UNPACKING INTERNALIZED FATPHOBIA
Updated: Sep 9
by Oluwatobi Afolabi
A few days ago, I saw an old secondary school mate and right after he said hello, the first thing he said was, “You’ve gained a lot of weight. Do you know?”
I felt a lot of things immediately. It was rude, but the first thing I felt wasn’t offense. The first thing I felt was shame. I wanted to hide. I wanted to cover my face and cry. I wanted to run away, find a tent and cover myself with it.
This is something that I’ve carried for a long time. This is the shame that has been with me before I learnt how to project confidence, before I learnt that I could write, and before I learnt product design. It’s almost as old as I am. When this comment was made by my old school mate, the shame was victorious in its vindictiveness.
That shame was affirmed by this stranger’s observation that I had gained weight. This stranger, who had no idea what my health- both mental and physical had been like for the past few years, but felt the need to mention to me that I had gained weight.
When the friend I was with pointed out how rude his remark was, he laughed it off and said it was normal. And it is normal. It’s not unusual for people to mention your weight gain- or loss when they see you after a long time. It’s normal, but it really shouldn’t be.
The question implies that there’s a universal standard weight that people should be, and honestly, I don’t think that there is. Or that there should be anyway.
The second thing I felt was exhaustion. You see I’ve always known that I was fat. Even when I wasn’t, I thought I was the fattest girl in the world. I thought I was ugly. I didn’t just think it, I lived it. I would look in the mirror and see the ugliest, fattest girl in the world. Back in secondary school, I would layer up like an Eskimo in Antarctica.
My secondary school uniform consisted of a shirt, skirt and tie, but underneath my shirt, I would be wearing a bra, a tube top, a cami and then a cardigan over the shirt. I was trying to hide my hideous body. So I thought if I could wear layers of clothing- especially my thick school sweater even in the heat- no one would see.
After secondary school, I would wear big shirts still in the bid to hide. Although I am not 100% comfortable with my body, my relationship with it has improved since then. I do believe it is a never-ending journey. Therapy helps.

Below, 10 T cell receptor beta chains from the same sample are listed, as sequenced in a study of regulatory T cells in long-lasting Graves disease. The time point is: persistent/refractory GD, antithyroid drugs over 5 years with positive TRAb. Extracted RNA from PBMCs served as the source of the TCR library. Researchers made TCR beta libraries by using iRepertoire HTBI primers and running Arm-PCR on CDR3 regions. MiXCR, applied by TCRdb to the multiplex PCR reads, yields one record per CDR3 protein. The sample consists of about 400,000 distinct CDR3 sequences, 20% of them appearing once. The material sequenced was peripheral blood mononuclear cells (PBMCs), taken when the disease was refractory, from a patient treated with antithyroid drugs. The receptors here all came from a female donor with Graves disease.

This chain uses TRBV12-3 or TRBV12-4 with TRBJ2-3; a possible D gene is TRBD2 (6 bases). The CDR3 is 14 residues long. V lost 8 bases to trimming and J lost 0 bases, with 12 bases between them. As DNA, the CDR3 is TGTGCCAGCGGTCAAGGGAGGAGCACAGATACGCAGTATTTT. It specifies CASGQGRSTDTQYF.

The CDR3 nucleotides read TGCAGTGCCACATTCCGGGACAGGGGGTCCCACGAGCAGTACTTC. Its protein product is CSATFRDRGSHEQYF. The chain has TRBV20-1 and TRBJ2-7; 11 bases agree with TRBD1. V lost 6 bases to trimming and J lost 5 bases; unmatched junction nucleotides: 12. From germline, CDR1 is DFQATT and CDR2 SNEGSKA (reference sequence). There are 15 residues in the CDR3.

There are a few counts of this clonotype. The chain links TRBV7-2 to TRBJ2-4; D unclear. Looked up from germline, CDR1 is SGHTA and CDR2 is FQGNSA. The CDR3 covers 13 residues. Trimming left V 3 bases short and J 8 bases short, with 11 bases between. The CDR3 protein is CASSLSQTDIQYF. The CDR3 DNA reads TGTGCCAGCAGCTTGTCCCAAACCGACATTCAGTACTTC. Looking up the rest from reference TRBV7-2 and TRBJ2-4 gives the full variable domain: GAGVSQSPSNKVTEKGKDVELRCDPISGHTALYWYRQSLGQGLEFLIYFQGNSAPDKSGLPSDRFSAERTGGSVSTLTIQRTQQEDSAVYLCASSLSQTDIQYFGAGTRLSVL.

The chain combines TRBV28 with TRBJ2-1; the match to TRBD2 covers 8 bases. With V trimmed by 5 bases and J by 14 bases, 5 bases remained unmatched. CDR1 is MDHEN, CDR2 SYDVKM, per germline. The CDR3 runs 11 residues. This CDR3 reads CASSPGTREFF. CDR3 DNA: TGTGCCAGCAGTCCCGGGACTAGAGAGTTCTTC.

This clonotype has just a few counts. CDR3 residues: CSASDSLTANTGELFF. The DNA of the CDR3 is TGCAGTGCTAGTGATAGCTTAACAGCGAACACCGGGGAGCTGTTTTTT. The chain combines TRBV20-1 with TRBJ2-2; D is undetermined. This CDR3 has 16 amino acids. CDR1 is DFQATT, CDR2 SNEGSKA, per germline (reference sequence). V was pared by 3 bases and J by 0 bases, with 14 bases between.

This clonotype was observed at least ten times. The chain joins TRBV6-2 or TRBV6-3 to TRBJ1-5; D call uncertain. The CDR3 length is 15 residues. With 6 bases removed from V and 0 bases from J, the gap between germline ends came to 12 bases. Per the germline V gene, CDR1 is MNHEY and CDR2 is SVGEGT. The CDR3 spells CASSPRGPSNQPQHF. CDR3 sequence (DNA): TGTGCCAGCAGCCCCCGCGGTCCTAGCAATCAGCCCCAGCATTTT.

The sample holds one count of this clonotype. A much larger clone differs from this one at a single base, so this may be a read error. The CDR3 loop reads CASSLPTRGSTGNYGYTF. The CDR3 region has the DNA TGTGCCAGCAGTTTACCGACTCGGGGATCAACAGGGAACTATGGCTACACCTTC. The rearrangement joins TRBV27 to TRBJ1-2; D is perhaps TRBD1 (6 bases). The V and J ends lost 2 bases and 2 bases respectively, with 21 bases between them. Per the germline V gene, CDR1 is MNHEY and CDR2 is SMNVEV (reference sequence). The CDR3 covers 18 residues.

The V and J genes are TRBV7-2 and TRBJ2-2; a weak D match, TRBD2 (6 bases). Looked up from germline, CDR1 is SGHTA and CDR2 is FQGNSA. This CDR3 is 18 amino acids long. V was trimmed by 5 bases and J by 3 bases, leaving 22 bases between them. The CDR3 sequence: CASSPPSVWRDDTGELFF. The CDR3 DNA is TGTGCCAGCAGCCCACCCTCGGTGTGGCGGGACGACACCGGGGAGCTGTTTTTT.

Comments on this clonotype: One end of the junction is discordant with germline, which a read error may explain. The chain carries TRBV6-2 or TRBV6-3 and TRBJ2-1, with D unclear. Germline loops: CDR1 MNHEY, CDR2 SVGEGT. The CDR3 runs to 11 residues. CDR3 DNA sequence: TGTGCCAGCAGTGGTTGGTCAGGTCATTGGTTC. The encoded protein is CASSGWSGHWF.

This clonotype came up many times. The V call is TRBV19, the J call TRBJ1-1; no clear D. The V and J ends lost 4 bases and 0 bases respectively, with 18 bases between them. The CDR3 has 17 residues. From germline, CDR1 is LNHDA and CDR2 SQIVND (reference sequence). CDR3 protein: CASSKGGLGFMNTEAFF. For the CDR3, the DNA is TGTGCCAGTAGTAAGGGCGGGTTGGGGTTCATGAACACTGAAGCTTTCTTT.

Last year, I was in Kaduna for work and I had packed my favourite pair of mom jeans. On the day I wanted to wear my jeans, the zipper wouldn’t go up when I tried to zip it up. I was shattered. I cried so much, like someone had died. This made me I feel like a tangible failure because I thought I was past feeling like crap whenever I gained a few pounds, resulting in me feeling like all the progress I had made was gone.
Thankfully, I got through that day because I was surrounded by amazing people.
Often times, we see growth as this linear idea, when it isn’t. Some days are better than others, but progress is made when I look in the mirror and am not immediately covered in self-loathing.
I found a poem I wrote about a year ago:
Tight little body
I remember those novels I used to read when I was younger.
The women in these books always had what the writers described as tight little bodies.
Bodies with concave tummies and wide hips with ample butts
I knew that I didn’t and don’t have a tight little body
My body is anything but tight
It occupies space
With love handles and thick thighs
It is not compact
I don’t have a concave belly, mine is pretty prominent
Like a kangaroo’s pouch
I used to think I had a tight little body though
And so I was a little surprised every time I looked in the mirror and saw folds and hip dips and thighs.
The body dysmorphia was real. For a long time, I didn’t know what size I was, or what I weighed. I guess I was kind of afraid to find out. I used to go thrifting a lot, when I was in university and something that happened a lot was that I would pick clothes that were two or three sizes too small. I’d laugh and say that I was terrible at thrifting but there was that underlying feeling that made me feel like I should be three or two sizes smaller.
I’m really thankful that my family is as loving as they are, because, through all the struggle, there was never a word about my weight. My family loves nothing more than to feed me. People who know my parents can testify lol.
So that guy I went to secondary school with was being an average Nigerian man. He probably didn’t think about that encounter but long after he left, his words were still stuck to my skin.
For someone who has carried that shame around for that long, I was and am really fucking tired. I’m tired of thinking there’s something wrong with the way I look, I’m tired of wishing I looked a certain way, I’m tired of people pointing and poking and commenting. I want to wear tight dresses and not have to worry that everyone is staring at my fat belly, or my huge arms, or my big thighs. I want to be able to look in the mirror and feel love, and pride.
I am so tired.
“Do you know?”
When he said that, I rolled my eyes because I do know. I know I’ve gained weight. I have eyes, and hands and I know when my jeans won’t zip anymore after a few months. I know, okay? And it doesn’t take a single thing from my value and worth as a human being. I am going to be kinder to myself, even if it kills me.
PS: I was going to add that I do yoga and exercise every day and the fact that I’m fat doesn’t mean I’m unhealthy, but fuck that. I’m not auditioning for people who don’t see my value outside my body.